For a dish that takes a day to make, this one is bafflingly easy.

Must be the booze.

A little broiling, a little chopping, a quick bow-tying, and the work is done. Future dinner sits in an oven for 3 hours, lolling in a bath of broth, red wine and ruby port.

But I digress.

Our local supermarket had a special last week on short ribs. I’ve made beef short ribs once, and they were disastrous. (Well, not disastrous, but way too much work for the end result.)

But these looked so lovely. With a new season and a bit of crispness in the evening air, I decided to give ribs another spin.

I looked at lots of short rib recipes. All required knifely precision and careful browning over a hot, oil-spattered stove. Frankly, I had better things to do with my Saturday.

Then I happened upon a recipe from Dorie Greenspan’s “Around My French Table.” Instead of browning the ribs stovetop, she suggests broiling them. Instead of minuscule pieces of perfectly pared veg, she instructs a rough chop.

And that booze. A full bottle of red wine. A cup-and-a-half of ruby port. How, I wondered, could these ribs be bad?

They couldn’t. We devoured them last night on a bed of celery root puree and topped with a mixture of grated celery root, garlic, lemon zest and parsley. They were tender, winey and worth every hour they sat in the oven.

While I relaxed …

Wine- & Port-Braised Short Ribs (Adapted from “Around My French Table”)

Feel free to mix up your spices and veggies. Just be sure to follow the cooking instructions carefully.

  • 1 rack of beef short ribs, cut apart
  • 1 1/2 teaspoons kosher salt
  • 1 teaspoon freshly ground black pepper
  • 2 teaspoons Chinese five-spice powder
  • 2 sprigs of thyme
  • 2 sprigs of parsley
  • 1 sprig of rosemary
  • 2 tablespoons grapeseed or vegetable oil
  • 3 small onions, peeled and roughly chopped
  • 3 carrots, peeled and roughly chopped
  • 3 celery stalks, roughly chopped
  • 5 garlic cloves, smashed
  • 1 1-inch nub of fresh ginger, peeled
  • 2 tablespoons of tomato paste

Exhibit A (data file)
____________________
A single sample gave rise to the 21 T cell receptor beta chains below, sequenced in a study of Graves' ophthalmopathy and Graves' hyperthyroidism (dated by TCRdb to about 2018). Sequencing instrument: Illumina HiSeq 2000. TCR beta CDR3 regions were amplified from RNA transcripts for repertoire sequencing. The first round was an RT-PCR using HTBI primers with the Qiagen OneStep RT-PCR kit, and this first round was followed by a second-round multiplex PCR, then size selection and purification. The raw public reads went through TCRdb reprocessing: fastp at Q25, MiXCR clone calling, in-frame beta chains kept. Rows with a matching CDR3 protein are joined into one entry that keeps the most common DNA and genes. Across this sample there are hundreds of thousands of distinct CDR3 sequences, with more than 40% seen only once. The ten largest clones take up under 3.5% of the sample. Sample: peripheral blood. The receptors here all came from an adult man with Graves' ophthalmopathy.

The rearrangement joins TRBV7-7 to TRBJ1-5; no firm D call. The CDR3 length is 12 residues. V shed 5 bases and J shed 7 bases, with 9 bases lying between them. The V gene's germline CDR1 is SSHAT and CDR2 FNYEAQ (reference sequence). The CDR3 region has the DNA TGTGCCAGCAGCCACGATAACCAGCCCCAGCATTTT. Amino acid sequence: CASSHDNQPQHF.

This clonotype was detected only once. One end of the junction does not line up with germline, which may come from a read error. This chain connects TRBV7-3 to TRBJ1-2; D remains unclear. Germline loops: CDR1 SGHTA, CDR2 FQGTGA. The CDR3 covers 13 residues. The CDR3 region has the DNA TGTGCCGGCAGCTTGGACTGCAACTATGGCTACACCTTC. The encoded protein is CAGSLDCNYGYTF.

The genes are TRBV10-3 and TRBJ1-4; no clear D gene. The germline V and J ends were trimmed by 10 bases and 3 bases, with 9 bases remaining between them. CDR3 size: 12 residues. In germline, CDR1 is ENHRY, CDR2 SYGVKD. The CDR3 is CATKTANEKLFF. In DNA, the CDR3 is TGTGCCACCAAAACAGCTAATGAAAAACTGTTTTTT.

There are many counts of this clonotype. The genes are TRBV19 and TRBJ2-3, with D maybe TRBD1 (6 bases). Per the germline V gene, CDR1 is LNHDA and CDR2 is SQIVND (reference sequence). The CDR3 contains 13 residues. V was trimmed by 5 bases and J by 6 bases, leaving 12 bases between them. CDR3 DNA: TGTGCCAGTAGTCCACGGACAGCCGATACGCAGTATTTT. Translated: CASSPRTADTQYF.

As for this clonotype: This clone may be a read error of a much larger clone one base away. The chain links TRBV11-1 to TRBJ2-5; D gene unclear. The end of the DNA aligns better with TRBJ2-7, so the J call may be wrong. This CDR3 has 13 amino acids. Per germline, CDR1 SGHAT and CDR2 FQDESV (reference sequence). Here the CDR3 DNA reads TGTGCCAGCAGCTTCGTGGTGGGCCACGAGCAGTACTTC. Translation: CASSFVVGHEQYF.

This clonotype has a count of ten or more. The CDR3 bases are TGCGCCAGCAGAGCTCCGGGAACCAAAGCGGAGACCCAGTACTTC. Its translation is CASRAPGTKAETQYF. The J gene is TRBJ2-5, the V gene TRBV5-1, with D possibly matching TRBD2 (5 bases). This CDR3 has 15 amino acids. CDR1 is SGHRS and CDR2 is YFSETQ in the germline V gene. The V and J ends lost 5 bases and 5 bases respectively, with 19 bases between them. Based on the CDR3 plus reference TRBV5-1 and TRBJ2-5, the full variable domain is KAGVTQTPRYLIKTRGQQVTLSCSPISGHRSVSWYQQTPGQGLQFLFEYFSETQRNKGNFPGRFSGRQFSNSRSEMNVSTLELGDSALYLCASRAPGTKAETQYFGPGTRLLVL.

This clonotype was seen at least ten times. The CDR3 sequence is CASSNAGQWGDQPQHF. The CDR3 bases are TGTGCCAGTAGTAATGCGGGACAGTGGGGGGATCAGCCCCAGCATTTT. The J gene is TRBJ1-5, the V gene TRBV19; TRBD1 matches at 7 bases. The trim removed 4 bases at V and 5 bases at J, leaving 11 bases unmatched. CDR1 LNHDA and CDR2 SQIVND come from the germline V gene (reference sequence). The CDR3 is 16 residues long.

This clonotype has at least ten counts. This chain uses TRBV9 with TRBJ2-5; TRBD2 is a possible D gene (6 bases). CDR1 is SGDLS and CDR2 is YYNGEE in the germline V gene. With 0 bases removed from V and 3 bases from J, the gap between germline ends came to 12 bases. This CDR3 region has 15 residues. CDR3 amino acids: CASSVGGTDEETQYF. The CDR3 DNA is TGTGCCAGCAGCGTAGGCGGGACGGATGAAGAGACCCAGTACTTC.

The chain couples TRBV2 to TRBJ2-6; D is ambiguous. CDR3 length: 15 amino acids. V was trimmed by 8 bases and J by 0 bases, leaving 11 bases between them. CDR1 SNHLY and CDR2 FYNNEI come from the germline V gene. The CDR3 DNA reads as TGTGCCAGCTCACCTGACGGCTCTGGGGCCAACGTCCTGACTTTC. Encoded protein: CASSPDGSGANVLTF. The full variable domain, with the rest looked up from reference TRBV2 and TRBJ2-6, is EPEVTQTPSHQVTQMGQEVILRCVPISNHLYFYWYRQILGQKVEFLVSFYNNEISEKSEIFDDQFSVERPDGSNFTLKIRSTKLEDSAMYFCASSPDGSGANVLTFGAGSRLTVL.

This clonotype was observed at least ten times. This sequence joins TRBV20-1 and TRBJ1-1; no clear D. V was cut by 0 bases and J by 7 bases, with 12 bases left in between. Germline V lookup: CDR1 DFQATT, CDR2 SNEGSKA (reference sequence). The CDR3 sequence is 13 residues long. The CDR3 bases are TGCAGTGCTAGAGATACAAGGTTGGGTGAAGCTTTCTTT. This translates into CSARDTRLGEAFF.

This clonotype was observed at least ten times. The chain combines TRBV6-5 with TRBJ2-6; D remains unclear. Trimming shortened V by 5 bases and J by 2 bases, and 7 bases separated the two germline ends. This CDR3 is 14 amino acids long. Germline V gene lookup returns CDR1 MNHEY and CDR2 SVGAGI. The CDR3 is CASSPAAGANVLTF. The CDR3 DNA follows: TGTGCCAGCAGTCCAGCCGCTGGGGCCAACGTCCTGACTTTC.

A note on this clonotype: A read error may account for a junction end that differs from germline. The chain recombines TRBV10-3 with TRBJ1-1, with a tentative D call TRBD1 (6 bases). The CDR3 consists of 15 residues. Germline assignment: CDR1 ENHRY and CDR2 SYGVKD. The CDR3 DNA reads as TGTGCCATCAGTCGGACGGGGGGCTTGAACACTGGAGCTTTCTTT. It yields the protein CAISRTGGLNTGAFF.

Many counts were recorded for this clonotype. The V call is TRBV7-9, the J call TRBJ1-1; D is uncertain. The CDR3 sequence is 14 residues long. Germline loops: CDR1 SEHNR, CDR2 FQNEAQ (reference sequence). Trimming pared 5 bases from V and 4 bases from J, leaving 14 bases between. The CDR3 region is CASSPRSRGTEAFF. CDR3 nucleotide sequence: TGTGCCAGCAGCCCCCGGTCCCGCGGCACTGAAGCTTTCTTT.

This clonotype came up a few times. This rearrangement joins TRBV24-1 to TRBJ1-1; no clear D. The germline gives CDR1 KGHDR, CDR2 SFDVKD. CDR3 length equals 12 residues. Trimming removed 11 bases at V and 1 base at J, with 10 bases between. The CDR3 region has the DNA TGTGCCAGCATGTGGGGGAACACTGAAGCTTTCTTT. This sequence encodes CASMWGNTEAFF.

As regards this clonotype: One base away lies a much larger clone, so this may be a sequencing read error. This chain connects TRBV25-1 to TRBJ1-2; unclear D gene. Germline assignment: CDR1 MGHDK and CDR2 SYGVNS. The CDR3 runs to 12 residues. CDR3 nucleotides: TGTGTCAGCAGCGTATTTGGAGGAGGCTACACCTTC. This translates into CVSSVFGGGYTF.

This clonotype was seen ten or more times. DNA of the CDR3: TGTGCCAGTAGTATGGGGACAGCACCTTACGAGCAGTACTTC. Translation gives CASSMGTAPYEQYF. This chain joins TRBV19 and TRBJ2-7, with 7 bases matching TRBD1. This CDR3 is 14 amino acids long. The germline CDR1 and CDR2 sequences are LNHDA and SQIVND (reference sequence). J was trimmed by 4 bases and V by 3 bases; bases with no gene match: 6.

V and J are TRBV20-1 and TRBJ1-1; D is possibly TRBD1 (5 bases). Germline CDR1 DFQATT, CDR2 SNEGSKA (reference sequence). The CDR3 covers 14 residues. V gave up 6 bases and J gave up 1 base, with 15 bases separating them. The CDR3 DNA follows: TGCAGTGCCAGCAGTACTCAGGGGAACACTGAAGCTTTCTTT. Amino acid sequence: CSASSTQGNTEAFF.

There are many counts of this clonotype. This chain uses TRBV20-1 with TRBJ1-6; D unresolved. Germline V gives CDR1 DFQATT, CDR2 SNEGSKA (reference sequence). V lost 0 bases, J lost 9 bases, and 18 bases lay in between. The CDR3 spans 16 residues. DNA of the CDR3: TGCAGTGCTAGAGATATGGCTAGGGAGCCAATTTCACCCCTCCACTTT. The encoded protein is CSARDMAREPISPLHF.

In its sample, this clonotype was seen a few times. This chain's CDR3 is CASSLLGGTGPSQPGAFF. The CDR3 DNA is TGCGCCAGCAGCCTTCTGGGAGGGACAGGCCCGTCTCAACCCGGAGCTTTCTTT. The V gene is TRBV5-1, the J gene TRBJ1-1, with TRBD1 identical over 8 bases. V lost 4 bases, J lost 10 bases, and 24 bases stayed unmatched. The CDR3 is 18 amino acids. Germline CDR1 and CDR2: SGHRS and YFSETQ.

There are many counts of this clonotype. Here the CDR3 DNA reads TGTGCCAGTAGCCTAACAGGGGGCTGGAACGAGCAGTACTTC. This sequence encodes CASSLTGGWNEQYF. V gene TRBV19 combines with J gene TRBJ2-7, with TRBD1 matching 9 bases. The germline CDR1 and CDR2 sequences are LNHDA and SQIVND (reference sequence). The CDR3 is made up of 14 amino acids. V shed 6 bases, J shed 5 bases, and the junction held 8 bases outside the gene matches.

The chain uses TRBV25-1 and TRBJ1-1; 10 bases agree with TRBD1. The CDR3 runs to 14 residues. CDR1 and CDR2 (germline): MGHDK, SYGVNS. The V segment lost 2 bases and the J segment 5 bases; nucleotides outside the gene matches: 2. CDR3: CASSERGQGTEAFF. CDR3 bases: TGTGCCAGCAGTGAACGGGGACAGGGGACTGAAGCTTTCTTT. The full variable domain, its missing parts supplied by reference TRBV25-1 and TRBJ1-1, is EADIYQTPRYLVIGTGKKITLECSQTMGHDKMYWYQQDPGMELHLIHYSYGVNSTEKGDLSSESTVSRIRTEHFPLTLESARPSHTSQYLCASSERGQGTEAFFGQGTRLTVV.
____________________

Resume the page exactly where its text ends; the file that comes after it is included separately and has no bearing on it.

• 2 bay leaves
  • 1 bottle of dry red wine
  • 1 1/2 cups of ruby port
  • 4-5 cups of beef broth
  • Juice of half a lemon

Mix the salt, pepper and five-spice powder in a small bowl. Rub generously over the short ribs, then place the ribs bone-side up on a foil-lined, rimmed baking sheet:

ribs rubbed

Preheat your broiler to high. Place the baking sheet in the top third of your oven. Broil for 5 minutes, then turn the ribs. Broil an additional 10 minutes, or until they’re sizzling. Remove the baking sheet from the oven, and reduce the temperature to 350 degrees.

Tie the thyme, parsley and rosemary sprigs together with a piece of kitchen twine. Set aside:

ribs herbs

Heat the oil in a very large and deep pot. Add the vegetables and saute over medium heat for 10 minutes:

ribs veggies

Add the tomato paste, and saute for 2 more minutes, stirring constantly.

Pour in the wine and port. Add the bay leaf and herb bundle, then boil for about 15 minutes, or until the liquid has reduced by about a third.

Place the short ribs into the pot. Pour the beef broth over. You want the ribs just covered.

Tightly seal the pot with tin foil and place it in your oven. Bake for 2 hours.

Loosen the foil so steam can escape. Bake another hour, then remove the pot from the pan. Let everything cool, then place the ribs in a shallow dish and pour the sauce in another pan. Cover both and refrigerate overnight.

About an hour before dinner, remove the ribs and sauce from the refrigerator. Scrape the congealed fat off of the sauce. Strain the sauce into a large saute pan.

Let the cold ribs and sauce come to room temperature. (This takes some time. Don’t hurry it.). Heat the sauce and let it boil for 20-25 minutes so it reduces. Once you take it off the heat, squeeze in the juice of half a lemon to brighten it.

Heat your broiler to high. Spoon some sauce on top of the ribs. Broil them for 5 to 7 minutes, until they’re sizzling and the sauce has glazed them.

Place the ribs on a plate and spoon the sauce over them. Top with plenty fresh herbs or — as we did — celery root slaw.